The stock market crash of 2008 still lingers in the rearview mirror of many of today’s retirees whose retirement plans were decimated by 40 to 50 percent declines. Although many have seen their retirement portfolios recover, they enter retirement intent on avoiding a similar calamity by reducing their exposure to equities. Conventional planning models tell us that is precisely what retirees should do to gradually reduce equity exposure as a way to avoid market risk. While that is considered a prudent approach to retirement investing, going too far can put retirees at risk of outliving their income.
The challenge for retirees in today’s economic and market environment is that the alternative to equities bonds or cash equivalents aren’t performing the way they did when those conventional planning models were created. Who could argue with that approach when bonds were yielding 7 to 10 percent, or CDs were yielding 5 to 6 percent? It was with those yields that the 60/40 asset allocation between stocks and bonds was established as the default model for long-term investing. The problem is the yields on these instruments today are just a fraction of what they were a decade or two ago. Investment grade bond yields are still hovering around low single digits and CD rates are more than half that.
The Bigger Retirement Risk
While no one likes to lose money, market risk should be the least of retirees’ concern as they face the prospect of living 30 years or more in retirement. Retirees have more to fear than a temporary stock market decline. With life spans expanding by the day, the worst fear of many retirees is the possibility of outliving their income. The greater risk for retirees is their own longevity compounded by inflation, which has a 100 percent certainty of reducing their purchasing power over 25 or 30 years. Reduced purchasing power increases the need to draw down more assets which can lead to its early depletion.
What is Longevity Risk?
Your longevity, which is a measure of the average number of years of life expectancy, is not a static measure; rather it is an ever-expanding measure of life expectancy based on your attained age. For example, a male who reaches the age of 60 can expect to live another 21 years until age 81 (24 years for a female). For males who reach the age of 70, they could be expected to live until age 84, and so on. Prior to the advances in medical technology and the emphasis on healthy lifestyles that marked the last couple of decades, longevity risk was not as big a consideration as it is today.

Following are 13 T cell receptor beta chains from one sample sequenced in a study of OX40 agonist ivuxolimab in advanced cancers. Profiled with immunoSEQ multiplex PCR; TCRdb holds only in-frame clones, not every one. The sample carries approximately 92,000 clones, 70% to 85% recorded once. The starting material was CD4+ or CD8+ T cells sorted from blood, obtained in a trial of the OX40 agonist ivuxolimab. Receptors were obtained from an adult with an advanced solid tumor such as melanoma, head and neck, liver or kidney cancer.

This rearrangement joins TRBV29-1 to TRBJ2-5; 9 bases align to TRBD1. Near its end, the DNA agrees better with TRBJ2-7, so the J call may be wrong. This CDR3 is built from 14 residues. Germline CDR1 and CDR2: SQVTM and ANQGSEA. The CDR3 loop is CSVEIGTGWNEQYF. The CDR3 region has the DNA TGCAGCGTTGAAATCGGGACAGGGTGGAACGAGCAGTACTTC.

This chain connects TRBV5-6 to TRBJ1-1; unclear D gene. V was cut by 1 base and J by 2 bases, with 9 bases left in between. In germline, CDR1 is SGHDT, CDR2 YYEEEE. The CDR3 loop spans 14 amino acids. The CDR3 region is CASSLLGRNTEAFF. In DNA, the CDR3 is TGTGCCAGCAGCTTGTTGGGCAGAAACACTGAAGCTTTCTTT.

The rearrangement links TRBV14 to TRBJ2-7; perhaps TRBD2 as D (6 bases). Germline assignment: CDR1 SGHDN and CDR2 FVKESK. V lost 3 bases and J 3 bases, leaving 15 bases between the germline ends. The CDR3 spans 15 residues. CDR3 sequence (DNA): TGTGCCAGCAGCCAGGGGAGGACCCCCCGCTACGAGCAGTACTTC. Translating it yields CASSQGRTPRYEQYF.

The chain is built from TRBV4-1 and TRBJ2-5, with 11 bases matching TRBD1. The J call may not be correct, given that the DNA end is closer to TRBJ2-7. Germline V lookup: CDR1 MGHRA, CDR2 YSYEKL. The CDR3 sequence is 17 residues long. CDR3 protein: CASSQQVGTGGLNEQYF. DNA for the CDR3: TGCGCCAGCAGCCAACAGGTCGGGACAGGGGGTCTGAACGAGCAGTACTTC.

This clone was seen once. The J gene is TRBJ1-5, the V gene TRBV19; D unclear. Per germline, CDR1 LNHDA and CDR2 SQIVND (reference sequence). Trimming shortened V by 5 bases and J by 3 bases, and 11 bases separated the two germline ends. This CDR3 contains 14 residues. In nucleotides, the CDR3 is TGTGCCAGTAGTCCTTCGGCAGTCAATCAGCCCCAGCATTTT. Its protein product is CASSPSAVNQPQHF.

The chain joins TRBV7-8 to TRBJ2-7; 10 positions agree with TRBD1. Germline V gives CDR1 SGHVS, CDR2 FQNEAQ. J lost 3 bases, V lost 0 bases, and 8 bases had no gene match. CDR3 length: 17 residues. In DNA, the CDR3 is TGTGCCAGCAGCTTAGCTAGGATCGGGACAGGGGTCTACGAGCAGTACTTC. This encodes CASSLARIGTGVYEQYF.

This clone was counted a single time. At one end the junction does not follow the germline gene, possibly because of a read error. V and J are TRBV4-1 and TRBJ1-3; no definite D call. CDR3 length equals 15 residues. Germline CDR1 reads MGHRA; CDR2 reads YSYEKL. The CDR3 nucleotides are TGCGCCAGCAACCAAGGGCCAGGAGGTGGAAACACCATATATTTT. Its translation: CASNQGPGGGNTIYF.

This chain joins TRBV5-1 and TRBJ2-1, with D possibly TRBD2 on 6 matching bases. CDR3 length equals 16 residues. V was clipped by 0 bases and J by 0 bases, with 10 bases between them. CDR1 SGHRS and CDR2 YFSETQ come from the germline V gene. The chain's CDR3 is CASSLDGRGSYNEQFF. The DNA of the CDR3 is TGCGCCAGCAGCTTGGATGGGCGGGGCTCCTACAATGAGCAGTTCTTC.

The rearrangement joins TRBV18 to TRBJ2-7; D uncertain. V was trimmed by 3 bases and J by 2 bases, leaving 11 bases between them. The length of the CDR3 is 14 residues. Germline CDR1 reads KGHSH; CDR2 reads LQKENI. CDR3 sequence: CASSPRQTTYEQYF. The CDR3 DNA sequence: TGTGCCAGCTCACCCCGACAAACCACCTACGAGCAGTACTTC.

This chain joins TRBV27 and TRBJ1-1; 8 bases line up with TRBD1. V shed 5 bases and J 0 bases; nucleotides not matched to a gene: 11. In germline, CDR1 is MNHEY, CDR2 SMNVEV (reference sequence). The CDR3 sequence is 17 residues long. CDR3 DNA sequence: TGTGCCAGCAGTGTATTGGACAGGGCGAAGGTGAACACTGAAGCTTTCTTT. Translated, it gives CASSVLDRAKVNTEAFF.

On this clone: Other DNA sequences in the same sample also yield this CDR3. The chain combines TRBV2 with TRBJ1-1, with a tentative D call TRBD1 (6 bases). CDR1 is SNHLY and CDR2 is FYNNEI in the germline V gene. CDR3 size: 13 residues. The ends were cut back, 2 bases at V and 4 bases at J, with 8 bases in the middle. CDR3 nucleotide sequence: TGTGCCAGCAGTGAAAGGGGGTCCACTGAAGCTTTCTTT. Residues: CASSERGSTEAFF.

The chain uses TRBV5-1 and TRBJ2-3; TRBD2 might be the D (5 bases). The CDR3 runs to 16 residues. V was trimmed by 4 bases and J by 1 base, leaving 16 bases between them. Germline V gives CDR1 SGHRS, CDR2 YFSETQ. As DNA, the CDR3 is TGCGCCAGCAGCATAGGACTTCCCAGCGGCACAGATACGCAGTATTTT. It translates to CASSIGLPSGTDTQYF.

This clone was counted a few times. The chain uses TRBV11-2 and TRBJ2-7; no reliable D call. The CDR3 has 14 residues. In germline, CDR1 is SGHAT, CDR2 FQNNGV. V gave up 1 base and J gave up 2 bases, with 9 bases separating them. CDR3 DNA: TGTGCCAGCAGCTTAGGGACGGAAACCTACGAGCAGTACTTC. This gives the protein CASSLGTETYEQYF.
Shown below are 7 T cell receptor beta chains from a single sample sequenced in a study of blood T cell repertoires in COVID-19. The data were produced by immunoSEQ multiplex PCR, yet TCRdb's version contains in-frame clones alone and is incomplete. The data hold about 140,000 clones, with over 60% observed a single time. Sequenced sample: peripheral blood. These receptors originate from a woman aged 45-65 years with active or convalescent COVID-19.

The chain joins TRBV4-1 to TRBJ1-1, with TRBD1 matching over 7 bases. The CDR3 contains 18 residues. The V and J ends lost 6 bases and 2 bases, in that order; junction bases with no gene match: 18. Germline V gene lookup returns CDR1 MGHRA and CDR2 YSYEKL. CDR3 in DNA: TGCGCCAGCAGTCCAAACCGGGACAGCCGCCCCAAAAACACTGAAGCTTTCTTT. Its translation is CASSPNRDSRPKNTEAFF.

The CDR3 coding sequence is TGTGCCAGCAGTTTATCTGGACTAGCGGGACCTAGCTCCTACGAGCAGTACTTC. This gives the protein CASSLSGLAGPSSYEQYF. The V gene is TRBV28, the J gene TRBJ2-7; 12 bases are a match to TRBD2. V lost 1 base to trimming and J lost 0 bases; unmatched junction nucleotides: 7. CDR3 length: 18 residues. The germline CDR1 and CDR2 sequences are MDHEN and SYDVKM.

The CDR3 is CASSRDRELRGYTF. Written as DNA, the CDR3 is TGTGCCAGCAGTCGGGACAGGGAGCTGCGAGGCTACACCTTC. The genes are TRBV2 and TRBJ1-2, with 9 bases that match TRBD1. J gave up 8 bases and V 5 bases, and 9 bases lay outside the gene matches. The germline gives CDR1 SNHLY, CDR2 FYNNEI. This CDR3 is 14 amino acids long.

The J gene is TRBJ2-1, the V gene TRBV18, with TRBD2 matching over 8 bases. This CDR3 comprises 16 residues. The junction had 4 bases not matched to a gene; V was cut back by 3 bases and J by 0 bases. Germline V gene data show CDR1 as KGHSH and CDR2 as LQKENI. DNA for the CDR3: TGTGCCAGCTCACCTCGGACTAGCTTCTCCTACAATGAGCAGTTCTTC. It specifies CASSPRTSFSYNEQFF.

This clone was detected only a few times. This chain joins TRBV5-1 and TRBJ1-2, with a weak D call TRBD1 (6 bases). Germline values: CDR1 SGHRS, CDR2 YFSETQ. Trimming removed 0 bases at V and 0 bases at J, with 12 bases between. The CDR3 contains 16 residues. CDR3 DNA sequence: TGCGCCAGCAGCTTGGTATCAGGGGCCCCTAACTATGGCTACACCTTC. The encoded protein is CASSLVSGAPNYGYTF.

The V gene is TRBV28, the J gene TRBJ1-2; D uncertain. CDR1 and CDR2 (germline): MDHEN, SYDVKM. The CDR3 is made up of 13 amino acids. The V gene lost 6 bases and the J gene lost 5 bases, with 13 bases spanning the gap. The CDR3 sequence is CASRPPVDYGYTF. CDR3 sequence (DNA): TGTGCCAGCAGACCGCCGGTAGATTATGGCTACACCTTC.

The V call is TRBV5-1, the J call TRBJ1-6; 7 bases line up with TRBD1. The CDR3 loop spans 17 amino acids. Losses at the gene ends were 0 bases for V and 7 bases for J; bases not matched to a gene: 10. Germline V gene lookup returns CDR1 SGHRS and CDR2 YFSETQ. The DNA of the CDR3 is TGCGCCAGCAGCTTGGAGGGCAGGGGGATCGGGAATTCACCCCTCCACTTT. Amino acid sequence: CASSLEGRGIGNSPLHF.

While inflation has always had implications for retirement planning, when it’s combined with longevity risk, their implications are not only compounded, they can have a devastating impact on the actual lifetime income value of one’s assets.
The Real Risk of Investing Too Conservatively
The following chart represents how inflation has worked to erode the purchasing power on income generated from a 10-year Treasury bond. Although the most recent decade had one of the lowest inflation rates in the last several decades, purchasing power was reduced by 25 percent. It’s important to note that the inflation rate typically measured by the Consumer Price Index (CPI) doesn’t include food and energy prices, which have increased at a faster rate over the last several years.
Source: National Association of Realtors, Economistsoutlookblog.realtor.org
While investments in safe, fixed yield investments offers greater peace of mind for the moment, they do very little to preserve your purchasing power when it is needed 25 years into the future.
Instead of fearing the stock market, retirees should learn to embrace the market risk that generates the type of returns that can extend their income while maintaining their purchasing power. Only through a well-conceived, long-term investment plan that employs an optimal diversification strategy can retirees harness the risk in a way that captures the returns of the market while limiting the amount of portfolio volatility to a tolerable level.
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